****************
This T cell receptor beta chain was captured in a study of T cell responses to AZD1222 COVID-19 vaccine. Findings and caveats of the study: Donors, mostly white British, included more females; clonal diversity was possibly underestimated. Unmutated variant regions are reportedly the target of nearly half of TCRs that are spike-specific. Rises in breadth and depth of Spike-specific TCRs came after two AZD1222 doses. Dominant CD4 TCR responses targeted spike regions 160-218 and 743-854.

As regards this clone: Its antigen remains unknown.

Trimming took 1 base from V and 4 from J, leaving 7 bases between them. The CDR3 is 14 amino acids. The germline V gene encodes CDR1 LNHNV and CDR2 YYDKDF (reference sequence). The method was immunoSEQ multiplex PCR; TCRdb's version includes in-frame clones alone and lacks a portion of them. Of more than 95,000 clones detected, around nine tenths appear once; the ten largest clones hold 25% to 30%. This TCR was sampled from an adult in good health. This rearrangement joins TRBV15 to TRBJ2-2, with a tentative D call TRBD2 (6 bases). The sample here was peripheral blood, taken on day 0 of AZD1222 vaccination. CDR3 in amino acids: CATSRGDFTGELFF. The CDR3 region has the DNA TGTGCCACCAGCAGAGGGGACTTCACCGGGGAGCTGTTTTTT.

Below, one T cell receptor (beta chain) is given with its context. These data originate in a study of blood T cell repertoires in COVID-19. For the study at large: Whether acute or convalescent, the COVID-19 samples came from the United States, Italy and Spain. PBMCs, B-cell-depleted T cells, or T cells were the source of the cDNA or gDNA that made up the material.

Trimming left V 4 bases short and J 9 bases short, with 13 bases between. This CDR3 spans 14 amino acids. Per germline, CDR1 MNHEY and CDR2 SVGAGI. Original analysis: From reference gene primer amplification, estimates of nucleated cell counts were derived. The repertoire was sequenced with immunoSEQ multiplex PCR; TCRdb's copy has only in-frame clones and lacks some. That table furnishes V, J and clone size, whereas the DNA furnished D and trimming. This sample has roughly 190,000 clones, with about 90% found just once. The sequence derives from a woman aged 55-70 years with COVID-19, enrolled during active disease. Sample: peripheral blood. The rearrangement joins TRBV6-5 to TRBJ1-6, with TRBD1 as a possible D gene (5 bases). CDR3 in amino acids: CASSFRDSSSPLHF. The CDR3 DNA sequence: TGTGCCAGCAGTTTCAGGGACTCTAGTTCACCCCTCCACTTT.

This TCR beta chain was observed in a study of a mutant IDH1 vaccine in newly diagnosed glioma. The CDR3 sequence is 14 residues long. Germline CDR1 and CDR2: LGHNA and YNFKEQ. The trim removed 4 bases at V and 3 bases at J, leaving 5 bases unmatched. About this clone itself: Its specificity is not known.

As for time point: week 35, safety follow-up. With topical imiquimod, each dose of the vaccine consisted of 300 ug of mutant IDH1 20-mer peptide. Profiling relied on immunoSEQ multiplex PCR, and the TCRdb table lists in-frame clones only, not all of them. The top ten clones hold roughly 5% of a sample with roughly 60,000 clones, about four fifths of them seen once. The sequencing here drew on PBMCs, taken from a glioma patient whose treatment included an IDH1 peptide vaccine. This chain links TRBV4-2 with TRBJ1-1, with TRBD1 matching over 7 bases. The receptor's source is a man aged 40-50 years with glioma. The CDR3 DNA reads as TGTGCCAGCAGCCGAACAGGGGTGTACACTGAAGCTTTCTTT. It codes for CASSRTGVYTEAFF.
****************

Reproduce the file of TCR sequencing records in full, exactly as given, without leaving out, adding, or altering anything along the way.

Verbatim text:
This T cell receptor beta chain was captured in a study of T cell responses to AZD1222 COVID-19 vaccine. Findings and caveats of the study: Donors, mostly white British, included more females; clonal diversity was possibly underestimated. Unmutated variant regions are reportedly the target of nearly half of TCRs that are spike-specific. Rises in breadth and depth of Spike-specific TCRs came after two AZD1222 doses. Dominant CD4 TCR responses targeted spike regions 160-218 and 743-854.

As regards this clone: Its antigen remains unknown.

Trimming took 1 base from V and 4 from J, leaving 7 bases between them. The CDR3 is 14 amino acids. The germline V gene encodes CDR1 LNHNV and CDR2 YYDKDF (reference sequence). The method was immunoSEQ multiplex PCR; TCRdb's version includes in-frame clones alone and lacks a portion of them. Of more than 95,000 clones detected, around nine tenths appear once; the ten largest clones hold 25% to 30%. This TCR was sampled from an adult in good health. This rearrangement joins TRBV15 to TRBJ2-2, with a tentative D call TRBD2 (6 bases). The sample here was peripheral blood, taken on day 0 of AZD1222 vaccination. CDR3 in amino acids: CATSRGDFTGELFF. The CDR3 region has the DNA TGTGCCACCAGCAGAGGGGACTTCACCGGGGAGCTGTTTTTT.

Below, one T cell receptor (beta chain) is given with its context. These data originate in a study of blood T cell repertoires in COVID-19. For the study at large: Whether acute or convalescent, the COVID-19 samples came from the United States, Italy and Spain. PBMCs, B-cell-depleted T cells, or T cells were the source of the cDNA or gDNA that made up the material.

Trimming left V 4 bases short and J 9 bases short, with 13 bases between. This CDR3 spans 14 amino acids. Per germline, CDR1 MNHEY and CDR2 SVGAGI. Original analysis: From reference gene primer amplification, estimates of nucleated cell counts were derived. The repertoire was sequenced with immunoSEQ multiplex PCR; TCRdb's copy has only in-frame clones and lacks some. That table furnishes V, J and clone size, whereas the DNA furnished D and trimming. This sample has roughly 190,000 clones, with about 90% found just once. The sequence derives from a woman aged 55-70 years with COVID-19, enrolled during active disease. Sample: peripheral blood. The rearrangement joins TRBV6-5 to TRBJ1-6, with TRBD1 as a possible D gene (5 bases). CDR3 in amino acids: CASSFRDSSSPLHF. The CDR3 DNA sequence: TGTGCCAGCAGTTTCAGGGACTCTAGTTCACCCCTCCACTTT.

This TCR beta chain was observed in a study of a mutant IDH1 vaccine in newly diagnosed glioma. The CDR3 sequence is 14 residues long. Germline CDR1 and CDR2: LGHNA and YNFKEQ. The trim removed 4 bases at V and 3 bases at J, leaving 5 bases unmatched. About this clone itself: Its specificity is not known.

As for time point: week 35, safety follow-up. With topical imiquimod, each dose of the vaccine consisted of 300 ug of mutant IDH1 20-mer peptide. Profiling relied on immunoSEQ multiplex PCR, and the TCRdb table lists in-frame clones only, not all of them. The top ten clones hold roughly 5% of a sample with roughly 60,000 clones, about four fifths of them seen once. The sequencing here drew on PBMCs, taken from a glioma patient whose treatment included an IDH1 peptide vaccine. This chain links TRBV4-2 with TRBJ1-1, with TRBD1 matching over 7 bases. The receptor's source is a man aged 40-50 years with glioma. The CDR3 DNA reads as TGTGCCAGCAGCCGAACAGGGGTGTACACTGAAGCTTTCTTT. It codes for CASSRTGVYTEAFF.